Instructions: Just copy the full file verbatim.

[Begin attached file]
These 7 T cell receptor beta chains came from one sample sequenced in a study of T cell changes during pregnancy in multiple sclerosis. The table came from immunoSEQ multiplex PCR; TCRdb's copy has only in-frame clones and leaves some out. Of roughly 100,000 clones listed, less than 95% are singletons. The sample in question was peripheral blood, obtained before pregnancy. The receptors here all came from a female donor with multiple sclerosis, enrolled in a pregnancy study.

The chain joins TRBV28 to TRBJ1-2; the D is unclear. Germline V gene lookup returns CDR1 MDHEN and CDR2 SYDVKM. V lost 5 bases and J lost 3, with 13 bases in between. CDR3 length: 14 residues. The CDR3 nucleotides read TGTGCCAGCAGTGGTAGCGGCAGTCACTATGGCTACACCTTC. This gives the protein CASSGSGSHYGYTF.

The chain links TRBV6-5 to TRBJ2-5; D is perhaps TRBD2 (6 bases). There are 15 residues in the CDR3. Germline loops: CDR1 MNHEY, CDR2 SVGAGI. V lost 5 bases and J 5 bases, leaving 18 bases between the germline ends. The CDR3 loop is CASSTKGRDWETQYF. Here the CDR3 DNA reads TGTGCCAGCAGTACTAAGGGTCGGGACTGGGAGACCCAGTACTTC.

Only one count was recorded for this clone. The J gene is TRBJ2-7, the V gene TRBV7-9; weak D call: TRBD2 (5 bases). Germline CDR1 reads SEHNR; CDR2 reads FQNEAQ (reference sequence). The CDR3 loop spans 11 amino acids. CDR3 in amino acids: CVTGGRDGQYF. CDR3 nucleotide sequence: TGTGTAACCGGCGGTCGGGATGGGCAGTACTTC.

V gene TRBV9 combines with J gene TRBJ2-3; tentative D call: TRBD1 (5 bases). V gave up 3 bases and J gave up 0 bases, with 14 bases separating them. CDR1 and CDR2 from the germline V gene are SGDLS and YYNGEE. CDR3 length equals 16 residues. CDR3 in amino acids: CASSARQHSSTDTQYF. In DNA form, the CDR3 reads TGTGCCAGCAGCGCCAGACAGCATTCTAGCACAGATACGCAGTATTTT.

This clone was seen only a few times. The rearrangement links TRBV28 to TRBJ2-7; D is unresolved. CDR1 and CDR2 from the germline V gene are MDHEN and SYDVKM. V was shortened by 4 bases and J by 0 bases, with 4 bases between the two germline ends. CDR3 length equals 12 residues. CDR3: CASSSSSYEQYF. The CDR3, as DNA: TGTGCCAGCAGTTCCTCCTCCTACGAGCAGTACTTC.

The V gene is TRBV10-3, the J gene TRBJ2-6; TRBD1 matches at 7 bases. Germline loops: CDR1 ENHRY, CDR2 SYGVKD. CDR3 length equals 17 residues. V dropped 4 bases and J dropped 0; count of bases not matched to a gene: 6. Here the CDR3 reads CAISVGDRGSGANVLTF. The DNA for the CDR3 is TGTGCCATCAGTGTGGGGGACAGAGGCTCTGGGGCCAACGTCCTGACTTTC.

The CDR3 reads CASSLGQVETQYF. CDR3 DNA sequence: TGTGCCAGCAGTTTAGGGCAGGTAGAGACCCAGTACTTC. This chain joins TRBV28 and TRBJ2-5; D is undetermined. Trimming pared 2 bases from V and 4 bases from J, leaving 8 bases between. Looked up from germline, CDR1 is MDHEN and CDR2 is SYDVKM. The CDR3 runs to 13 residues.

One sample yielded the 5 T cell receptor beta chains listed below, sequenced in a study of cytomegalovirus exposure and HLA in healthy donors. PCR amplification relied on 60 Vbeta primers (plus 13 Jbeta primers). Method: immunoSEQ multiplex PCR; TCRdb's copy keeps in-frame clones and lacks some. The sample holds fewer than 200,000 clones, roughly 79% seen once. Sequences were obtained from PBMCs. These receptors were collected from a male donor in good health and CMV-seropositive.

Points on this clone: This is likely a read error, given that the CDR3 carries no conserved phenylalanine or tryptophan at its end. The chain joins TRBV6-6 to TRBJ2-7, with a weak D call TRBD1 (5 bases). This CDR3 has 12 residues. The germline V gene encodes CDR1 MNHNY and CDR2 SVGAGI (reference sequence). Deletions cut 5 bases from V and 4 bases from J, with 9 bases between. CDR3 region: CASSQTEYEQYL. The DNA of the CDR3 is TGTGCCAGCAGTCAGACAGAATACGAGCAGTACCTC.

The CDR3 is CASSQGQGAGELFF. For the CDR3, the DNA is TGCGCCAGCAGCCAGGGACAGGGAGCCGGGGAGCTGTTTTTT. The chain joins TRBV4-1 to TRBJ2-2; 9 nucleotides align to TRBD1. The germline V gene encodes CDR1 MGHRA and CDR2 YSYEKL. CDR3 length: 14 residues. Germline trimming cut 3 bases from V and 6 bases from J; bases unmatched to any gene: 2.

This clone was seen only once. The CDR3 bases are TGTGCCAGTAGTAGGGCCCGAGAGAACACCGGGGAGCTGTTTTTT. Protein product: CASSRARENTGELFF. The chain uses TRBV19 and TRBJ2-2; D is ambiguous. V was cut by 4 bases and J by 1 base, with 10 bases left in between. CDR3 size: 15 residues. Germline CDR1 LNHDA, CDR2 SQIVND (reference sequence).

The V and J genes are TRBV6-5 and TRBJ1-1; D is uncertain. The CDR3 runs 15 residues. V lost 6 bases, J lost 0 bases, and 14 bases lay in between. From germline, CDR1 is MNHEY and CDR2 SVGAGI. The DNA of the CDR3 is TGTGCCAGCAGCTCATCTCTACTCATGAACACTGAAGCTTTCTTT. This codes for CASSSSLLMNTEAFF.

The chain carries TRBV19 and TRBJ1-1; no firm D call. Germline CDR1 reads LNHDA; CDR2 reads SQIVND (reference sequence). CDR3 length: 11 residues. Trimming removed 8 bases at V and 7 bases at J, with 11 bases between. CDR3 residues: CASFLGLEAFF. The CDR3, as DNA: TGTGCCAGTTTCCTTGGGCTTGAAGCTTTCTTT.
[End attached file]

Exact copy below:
These 7 T cell receptor beta chains came from one sample sequenced in a study of T cell changes during pregnancy in multiple sclerosis. The table came from immunoSEQ multiplex PCR; TCRdb's copy has only in-frame clones and leaves some out. Of roughly 100,000 clones listed, less than 95% are singletons. The sample in question was peripheral blood, obtained before pregnancy. The receptors here all came from a female donor with multiple sclerosis, enrolled in a pregnancy study.

The chain joins TRBV28 to TRBJ1-2; the D is unclear. Germline V gene lookup returns CDR1 MDHEN and CDR2 SYDVKM. V lost 5 bases and J lost 3, with 13 bases in between. CDR3 length: 14 residues. The CDR3 nucleotides read TGTGCCAGCAGTGGTAGCGGCAGTCACTATGGCTACACCTTC. This gives the protein CASSGSGSHYGYTF.

The chain links TRBV6-5 to TRBJ2-5; D is perhaps TRBD2 (6 bases). There are 15 residues in the CDR3. Germline loops: CDR1 MNHEY, CDR2 SVGAGI. V lost 5 bases and J 5 bases, leaving 18 bases between the germline ends. The CDR3 loop is CASSTKGRDWETQYF. Here the CDR3 DNA reads TGTGCCAGCAGTACTAAGGGTCGGGACTGGGAGACCCAGTACTTC.

Only one count was recorded for this clone. The J gene is TRBJ2-7, the V gene TRBV7-9; weak D call: TRBD2 (5 bases). Germline CDR1 reads SEHNR; CDR2 reads FQNEAQ (reference sequence). The CDR3 loop spans 11 amino acids. CDR3 in amino acids: CVTGGRDGQYF. CDR3 nucleotide sequence: TGTGTAACCGGCGGTCGGGATGGGCAGTACTTC.

V gene TRBV9 combines with J gene TRBJ2-3; tentative D call: TRBD1 (5 bases). V gave up 3 bases and J gave up 0 bases, with 14 bases separating them. CDR1 and CDR2 from the germline V gene are SGDLS and YYNGEE. CDR3 length equals 16 residues. CDR3 in amino acids: CASSARQHSSTDTQYF. In DNA form, the CDR3 reads TGTGCCAGCAGCGCCAGACAGCATTCTAGCACAGATACGCAGTATTTT.

This clone was seen only a few times. The rearrangement links TRBV28 to TRBJ2-7; D is unresolved. CDR1 and CDR2 from the germline V gene are MDHEN and SYDVKM. V was shortened by 4 bases and J by 0 bases, with 4 bases between the two germline ends. CDR3 length equals 12 residues. CDR3: CASSSSSYEQYF. The CDR3, as DNA: TGTGCCAGCAGTTCCTCCTCCTACGAGCAGTACTTC.

The V gene is TRBV10-3, the J gene TRBJ2-6; TRBD1 matches at 7 bases. Germline loops: CDR1 ENHRY, CDR2 SYGVKD. CDR3 length equals 17 residues. V dropped 4 bases and J dropped 0; count of bases not matched to a gene: 6. Here the CDR3 reads CAISVGDRGSGANVLTF. The DNA for the CDR3 is TGTGCCATCAGTGTGGGGGACAGAGGCTCTGGGGCCAACGTCCTGACTTTC.

The CDR3 reads CASSLGQVETQYF. CDR3 DNA sequence: TGTGCCAGCAGTTTAGGGCAGGTAGAGACCCAGTACTTC. This chain joins TRBV28 and TRBJ2-5; D is undetermined. Trimming pared 2 bases from V and 4 bases from J, leaving 8 bases between. Looked up from germline, CDR1 is MDHEN and CDR2 is SYDVKM. The CDR3 runs to 13 residues.

One sample yielded the 5 T cell receptor beta chains listed below, sequenced in a study of cytomegalovirus exposure and HLA in healthy donors. PCR amplification relied on 60 Vbeta primers (plus 13 Jbeta primers). Method: immunoSEQ multiplex PCR; TCRdb's copy keeps in-frame clones and lacks some. The sample holds fewer than 200,000 clones, roughly 79% seen once. Sequences were obtained from PBMCs. These receptors were collected from a male donor in good health and CMV-seropositive.

Points on this clone: This is likely a read error, given that the CDR3 carries no conserved phenylalanine or tryptophan at its end. The chain joins TRBV6-6 to TRBJ2-7, with a weak D call TRBD1 (5 bases). This CDR3 has 12 residues. The germline V gene encodes CDR1 MNHNY and CDR2 SVGAGI (reference sequence). Deletions cut 5 bases from V and 4 bases from J, with 9 bases between. CDR3 region: CASSQTEYEQYL. The DNA of the CDR3 is TGTGCCAGCAGTCAGACAGAATACGAGCAGTACCTC.

The CDR3 is CASSQGQGAGELFF. For the CDR3, the DNA is TGCGCCAGCAGCCAGGGACAGGGAGCCGGGGAGCTGTTTTTT. The chain joins TRBV4-1 to TRBJ2-2; 9 nucleotides align to TRBD1. The germline V gene encodes CDR1 MGHRA and CDR2 YSYEKL. CDR3 length: 14 residues. Germline trimming cut 3 bases from V and 6 bases from J; bases unmatched to any gene: 2.

This clone was seen only once. The CDR3 bases are TGTGCCAGTAGTAGGGCCCGAGAGAACACCGGGGAGCTGTTTTTT. Protein product: CASSRARENTGELFF. The chain uses TRBV19 and TRBJ2-2; D is ambiguous. V was cut by 4 bases and J by 1 base, with 10 bases left in between. CDR3 size: 15 residues. Germline CDR1 LNHDA, CDR2 SQIVND (reference sequence).

The V and J genes are TRBV6-5 and TRBJ1-1; D is uncertain. The CDR3 runs 15 residues. V lost 6 bases, J lost 0 bases, and 14 bases lay in between. From germline, CDR1 is MNHEY and CDR2 SVGAGI. The DNA of the CDR3 is TGTGCCAGCAGCTCATCTCTACTCATGAACACTGAAGCTTTCTTT. This codes for CASSSSLLMNTEAFF.

The chain carries TRBV19 and TRBJ1-1; no firm D call. Germline CDR1 reads LNHDA; CDR2 reads SQIVND (reference sequence). CDR3 length: 11 residues. Trimming removed 8 bases at V and 7 bases at J, with 11 bases between. CDR3 residues: CASFLGLEAFF. The CDR3, as DNA: TGTGCCAGTTTCCTTGGGCTTGAAGCTTTCTTT.